By Knut A. Rostad
Originally posted on ThinkAdvisor, August 29, 2017

Google the phrase, “When are we going to get there?” and the message in Jason Zweig’s weekend column stares you in the face. Or at least the search results do. All 1.29 billion — yes, billion — of them. (This compares to 312 million search results for the name, “George Washington.”)

In his weekend column, Zweig surveys the landscape on fiduciary regulations and firm adherence. He finds it lacking and concludes fiduciary is “far from universal and in some ways in retreat.” He includes (with the status of the DOL fiduciary rule) the CFP Board’s proposed standards in his purview.

For example, under the proposed standards, CFPs would be required to disclose and manage conflicts. Regardless, some brokerage firms whose brokers are CFPs seem to be bucking the CFP Board, Zweig notes, and publicly warning that they may ignore the standards.

One such firm may be UBS. CFP Tami Aloisa notes in her comment on the proposed standards, “I am wondering how I and a couple thousand CFPs at UBS would potentially be impacted in light of the language in our June statement stuffers.”

The language Aloisa references includes acknowledgement from UBS that “some of our financial advisors” are CFPs. However, and critically, according to UBS, “A financial advisor’s professional designation does not change the obligation of UBS or the financial advisor to you in providing investment advisory or brokerage services to you.”

UBS’s position could not be much more concrete and clear. Zweig’s conclusion: “Until regulators and trade groups sort this out — and the next total solar eclipse may come first — the burden of finding someone who will act in your best interest is on you.”

In finance, we have the widely known Volcker and Bogle Rules, named for the former chair of the Federal Reserve Board and the founder of Vanguard, respectively. Now we may have the Zweig Rule.

Zweig offers 19 questions that he recommends investors ask brokers or advisors. (He also offers the only acceptable answers to each question.) The questions are concrete and specific, and most can be answered with a simple “yes” or “no.” The remainder have a “right” answer, Zweig suggests, that are easy to spot.

Among a host of issues that investors should be aware of in vetting brokers or advisors, Zweig stresses the importance of identifying conflicts in writing. He also stresses putting in writing what expenses and fees are paid to the firm and broker or advisor. The investing philosophy and the core investing practices are also identified through the questions.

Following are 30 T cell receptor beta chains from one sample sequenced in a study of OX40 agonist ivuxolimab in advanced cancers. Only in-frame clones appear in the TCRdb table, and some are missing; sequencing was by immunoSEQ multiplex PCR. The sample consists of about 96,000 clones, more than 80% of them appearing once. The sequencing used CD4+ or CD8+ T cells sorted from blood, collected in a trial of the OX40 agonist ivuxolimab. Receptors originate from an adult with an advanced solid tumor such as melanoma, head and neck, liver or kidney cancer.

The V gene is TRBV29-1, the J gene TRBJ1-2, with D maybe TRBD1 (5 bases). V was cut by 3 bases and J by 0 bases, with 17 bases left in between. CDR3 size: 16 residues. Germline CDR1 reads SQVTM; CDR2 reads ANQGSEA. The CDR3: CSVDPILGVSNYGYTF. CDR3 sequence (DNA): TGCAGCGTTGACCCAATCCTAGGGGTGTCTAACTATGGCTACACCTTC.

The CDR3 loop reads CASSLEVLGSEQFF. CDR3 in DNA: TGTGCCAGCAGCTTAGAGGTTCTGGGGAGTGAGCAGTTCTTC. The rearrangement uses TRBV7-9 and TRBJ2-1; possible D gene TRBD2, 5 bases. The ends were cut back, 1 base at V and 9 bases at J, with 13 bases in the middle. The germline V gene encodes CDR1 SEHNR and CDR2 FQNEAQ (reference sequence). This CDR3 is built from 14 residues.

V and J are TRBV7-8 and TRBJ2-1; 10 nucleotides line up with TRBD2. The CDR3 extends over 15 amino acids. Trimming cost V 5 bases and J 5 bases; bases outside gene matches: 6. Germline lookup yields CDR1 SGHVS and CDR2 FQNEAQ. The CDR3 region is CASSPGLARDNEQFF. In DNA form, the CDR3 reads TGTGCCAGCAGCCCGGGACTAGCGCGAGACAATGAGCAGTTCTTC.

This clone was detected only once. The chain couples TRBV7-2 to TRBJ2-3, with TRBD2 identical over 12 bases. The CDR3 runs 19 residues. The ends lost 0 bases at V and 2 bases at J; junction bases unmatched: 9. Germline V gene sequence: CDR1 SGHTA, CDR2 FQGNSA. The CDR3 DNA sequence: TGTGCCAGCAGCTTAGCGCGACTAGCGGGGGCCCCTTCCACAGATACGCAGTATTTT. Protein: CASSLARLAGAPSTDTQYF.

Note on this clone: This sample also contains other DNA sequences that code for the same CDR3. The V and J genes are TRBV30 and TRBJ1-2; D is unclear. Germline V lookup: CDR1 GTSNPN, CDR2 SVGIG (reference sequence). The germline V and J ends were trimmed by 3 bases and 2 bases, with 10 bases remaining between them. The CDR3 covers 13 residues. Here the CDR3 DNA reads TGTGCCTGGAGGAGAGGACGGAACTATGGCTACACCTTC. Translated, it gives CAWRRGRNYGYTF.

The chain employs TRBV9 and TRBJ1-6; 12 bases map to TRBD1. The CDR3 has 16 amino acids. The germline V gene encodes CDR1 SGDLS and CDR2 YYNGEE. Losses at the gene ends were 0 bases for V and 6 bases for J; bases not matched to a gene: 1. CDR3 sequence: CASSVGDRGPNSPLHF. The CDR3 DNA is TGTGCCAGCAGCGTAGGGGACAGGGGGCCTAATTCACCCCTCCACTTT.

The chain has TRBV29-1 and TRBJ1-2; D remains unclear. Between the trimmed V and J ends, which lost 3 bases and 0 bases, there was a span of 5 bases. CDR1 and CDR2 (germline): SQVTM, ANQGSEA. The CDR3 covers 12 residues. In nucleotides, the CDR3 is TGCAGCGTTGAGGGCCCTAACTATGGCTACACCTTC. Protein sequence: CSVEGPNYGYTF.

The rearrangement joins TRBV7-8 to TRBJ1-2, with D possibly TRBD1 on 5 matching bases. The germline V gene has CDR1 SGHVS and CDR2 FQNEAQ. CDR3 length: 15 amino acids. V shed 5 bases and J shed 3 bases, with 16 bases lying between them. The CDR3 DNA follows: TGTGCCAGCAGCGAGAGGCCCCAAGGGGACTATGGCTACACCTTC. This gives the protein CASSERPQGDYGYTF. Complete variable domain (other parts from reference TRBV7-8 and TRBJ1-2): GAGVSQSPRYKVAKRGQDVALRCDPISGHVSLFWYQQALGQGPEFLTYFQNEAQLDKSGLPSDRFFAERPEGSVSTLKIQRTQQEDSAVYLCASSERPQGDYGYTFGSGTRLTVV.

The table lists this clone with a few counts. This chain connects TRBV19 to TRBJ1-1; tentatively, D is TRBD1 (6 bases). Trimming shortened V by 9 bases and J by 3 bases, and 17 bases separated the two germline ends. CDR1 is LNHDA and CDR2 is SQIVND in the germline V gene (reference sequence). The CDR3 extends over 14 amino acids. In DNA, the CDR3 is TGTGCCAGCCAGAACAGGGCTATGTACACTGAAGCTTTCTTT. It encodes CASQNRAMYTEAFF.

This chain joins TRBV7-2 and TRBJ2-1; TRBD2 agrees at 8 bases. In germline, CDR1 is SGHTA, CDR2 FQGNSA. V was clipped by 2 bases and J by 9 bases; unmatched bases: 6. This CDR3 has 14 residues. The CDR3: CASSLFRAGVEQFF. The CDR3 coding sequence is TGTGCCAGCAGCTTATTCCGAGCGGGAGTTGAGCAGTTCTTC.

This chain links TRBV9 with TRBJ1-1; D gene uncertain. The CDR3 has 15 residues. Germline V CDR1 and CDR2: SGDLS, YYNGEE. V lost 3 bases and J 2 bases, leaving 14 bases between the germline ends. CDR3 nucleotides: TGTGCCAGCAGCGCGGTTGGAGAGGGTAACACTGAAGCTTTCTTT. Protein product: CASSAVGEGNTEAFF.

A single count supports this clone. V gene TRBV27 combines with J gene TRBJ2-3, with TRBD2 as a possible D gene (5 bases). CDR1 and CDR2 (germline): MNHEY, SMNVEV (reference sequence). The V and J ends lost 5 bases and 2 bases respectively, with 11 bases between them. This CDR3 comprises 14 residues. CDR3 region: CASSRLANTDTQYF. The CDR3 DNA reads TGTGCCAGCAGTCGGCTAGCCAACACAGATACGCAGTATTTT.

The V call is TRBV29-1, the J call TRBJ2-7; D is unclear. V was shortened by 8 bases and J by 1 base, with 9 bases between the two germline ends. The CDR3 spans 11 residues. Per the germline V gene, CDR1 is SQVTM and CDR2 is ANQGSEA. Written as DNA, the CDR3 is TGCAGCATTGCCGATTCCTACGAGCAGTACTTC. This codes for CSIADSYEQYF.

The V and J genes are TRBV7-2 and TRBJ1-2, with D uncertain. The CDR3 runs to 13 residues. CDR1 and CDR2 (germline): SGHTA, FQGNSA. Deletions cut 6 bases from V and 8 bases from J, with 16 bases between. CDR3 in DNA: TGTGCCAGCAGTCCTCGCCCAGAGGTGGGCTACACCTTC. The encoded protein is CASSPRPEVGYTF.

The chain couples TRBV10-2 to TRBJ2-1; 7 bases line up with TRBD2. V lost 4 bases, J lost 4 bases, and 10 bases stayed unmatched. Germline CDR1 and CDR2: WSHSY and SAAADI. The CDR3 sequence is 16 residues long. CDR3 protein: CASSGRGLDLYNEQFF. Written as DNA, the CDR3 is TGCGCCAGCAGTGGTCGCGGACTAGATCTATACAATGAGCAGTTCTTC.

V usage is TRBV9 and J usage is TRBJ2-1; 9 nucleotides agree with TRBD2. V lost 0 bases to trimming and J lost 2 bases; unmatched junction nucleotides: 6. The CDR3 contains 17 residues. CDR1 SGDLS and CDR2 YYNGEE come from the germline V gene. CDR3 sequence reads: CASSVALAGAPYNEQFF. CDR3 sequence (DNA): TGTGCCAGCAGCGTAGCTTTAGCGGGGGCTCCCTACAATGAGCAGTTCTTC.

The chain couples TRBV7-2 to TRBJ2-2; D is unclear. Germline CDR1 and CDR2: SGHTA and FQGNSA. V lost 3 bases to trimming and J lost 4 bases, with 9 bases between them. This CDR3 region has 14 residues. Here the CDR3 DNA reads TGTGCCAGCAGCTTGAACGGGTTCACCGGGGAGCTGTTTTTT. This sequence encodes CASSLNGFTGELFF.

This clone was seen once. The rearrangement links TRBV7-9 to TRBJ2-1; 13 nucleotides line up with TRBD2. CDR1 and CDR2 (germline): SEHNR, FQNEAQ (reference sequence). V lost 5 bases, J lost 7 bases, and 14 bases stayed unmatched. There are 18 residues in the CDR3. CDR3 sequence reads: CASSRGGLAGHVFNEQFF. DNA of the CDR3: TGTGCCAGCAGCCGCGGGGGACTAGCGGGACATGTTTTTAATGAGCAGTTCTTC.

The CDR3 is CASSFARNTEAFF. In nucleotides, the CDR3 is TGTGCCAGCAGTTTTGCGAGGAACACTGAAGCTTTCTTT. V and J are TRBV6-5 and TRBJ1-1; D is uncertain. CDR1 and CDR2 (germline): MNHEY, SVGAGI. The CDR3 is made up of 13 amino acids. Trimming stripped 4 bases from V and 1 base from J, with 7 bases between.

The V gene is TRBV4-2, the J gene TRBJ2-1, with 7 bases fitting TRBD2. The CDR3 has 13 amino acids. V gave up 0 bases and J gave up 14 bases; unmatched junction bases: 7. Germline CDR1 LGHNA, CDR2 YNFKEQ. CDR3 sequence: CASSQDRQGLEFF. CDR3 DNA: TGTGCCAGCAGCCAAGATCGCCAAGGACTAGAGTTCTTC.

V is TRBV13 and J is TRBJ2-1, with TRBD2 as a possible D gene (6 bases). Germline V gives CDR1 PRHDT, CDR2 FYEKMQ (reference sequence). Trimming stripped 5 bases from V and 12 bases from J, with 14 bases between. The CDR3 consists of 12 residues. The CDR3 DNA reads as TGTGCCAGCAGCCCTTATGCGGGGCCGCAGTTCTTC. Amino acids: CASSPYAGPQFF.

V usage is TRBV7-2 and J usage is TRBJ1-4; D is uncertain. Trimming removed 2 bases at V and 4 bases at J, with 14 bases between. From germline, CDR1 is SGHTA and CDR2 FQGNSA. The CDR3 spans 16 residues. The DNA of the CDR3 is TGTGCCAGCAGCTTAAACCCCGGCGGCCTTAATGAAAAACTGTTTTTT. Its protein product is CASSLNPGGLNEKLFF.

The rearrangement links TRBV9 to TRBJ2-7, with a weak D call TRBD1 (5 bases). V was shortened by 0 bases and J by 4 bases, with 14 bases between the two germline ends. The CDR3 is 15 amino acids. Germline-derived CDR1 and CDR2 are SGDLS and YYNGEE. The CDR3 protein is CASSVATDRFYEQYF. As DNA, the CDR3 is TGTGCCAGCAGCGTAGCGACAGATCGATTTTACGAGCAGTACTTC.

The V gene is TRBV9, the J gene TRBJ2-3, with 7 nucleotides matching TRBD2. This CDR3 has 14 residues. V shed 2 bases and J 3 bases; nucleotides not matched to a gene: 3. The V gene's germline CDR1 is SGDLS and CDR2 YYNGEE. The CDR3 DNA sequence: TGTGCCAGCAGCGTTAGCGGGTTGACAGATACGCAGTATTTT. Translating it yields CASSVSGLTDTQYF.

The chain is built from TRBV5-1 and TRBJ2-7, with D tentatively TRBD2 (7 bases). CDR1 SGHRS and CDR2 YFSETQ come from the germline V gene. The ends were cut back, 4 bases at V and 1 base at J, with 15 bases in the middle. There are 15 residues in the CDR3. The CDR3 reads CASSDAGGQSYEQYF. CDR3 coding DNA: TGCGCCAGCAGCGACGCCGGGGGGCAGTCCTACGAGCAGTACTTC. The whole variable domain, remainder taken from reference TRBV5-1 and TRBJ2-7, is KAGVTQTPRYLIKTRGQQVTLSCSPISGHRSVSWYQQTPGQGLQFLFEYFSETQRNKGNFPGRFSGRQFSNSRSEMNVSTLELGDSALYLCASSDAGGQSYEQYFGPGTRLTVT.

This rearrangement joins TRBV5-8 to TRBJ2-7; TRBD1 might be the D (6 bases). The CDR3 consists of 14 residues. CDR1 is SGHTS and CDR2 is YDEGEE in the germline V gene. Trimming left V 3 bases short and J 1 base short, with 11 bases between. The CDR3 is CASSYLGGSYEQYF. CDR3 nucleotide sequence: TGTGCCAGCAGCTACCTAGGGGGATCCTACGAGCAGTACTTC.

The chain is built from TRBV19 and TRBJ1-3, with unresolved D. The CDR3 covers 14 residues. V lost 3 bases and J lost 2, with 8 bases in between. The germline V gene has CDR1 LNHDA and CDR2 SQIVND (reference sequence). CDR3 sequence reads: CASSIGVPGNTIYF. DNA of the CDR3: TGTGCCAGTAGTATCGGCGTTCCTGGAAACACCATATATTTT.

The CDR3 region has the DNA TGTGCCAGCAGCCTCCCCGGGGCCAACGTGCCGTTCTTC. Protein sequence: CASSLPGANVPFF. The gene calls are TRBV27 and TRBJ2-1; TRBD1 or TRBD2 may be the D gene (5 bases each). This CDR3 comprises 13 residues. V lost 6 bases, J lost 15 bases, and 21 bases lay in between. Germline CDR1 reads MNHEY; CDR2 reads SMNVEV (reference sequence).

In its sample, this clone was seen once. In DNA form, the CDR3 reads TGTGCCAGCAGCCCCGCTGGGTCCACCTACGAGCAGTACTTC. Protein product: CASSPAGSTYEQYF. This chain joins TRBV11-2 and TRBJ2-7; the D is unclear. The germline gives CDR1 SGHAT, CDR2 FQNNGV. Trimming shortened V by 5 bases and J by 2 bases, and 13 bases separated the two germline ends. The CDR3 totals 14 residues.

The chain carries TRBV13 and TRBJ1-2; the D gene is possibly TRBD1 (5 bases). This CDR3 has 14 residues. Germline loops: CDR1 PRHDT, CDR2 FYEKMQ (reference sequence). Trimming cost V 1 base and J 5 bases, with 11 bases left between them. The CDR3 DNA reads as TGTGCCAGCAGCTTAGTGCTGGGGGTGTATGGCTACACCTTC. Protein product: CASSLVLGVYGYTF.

It’s an excellent list that reflects CFA Institute mandates and our own (Institute) 12 best practices, which you can see here. The necessity of this list in 2017 suggests a new rule for finance that, of course, borrows directly from President Ronald Reagan: “Trust, but verify.”

It’s common today to hear that fiduciary advice is inevitable because “the genie is out of the bottle,” and brokerage firms have made investments in new technology and platforms, new products and new pricing to reduce conflicts. To these good and important developments, Zweig poses a question that deserves a serious response: When?

When should investors be confident that thousands of newly minted “fiduciary” brokers and advisors both understand what fiduciary conduct means and are willing and are able to be fiduciaries?

Considering the uncertainties around the enforcement of the DOL and CFP Board standards, this is no idle question. Regarding the DOL fiduciary rule, Consumer Federation of America argues correctly and elegantly against weakening it because, in part, without the rule and “a strong enforcement mechanism,” the DOL cannot assume “there will be wide adoption of fiduciary practices.”

So, “when are we going to get there?” is a key question. The rationale for the Zweig Rule reflects a basic reality that should be acknowledged by fiduciary advocates — that rules requiring transformations take time to take hold in the best of times. And they take enforcement. This is common sense or, at the very least according to Google, a commonly asked question.

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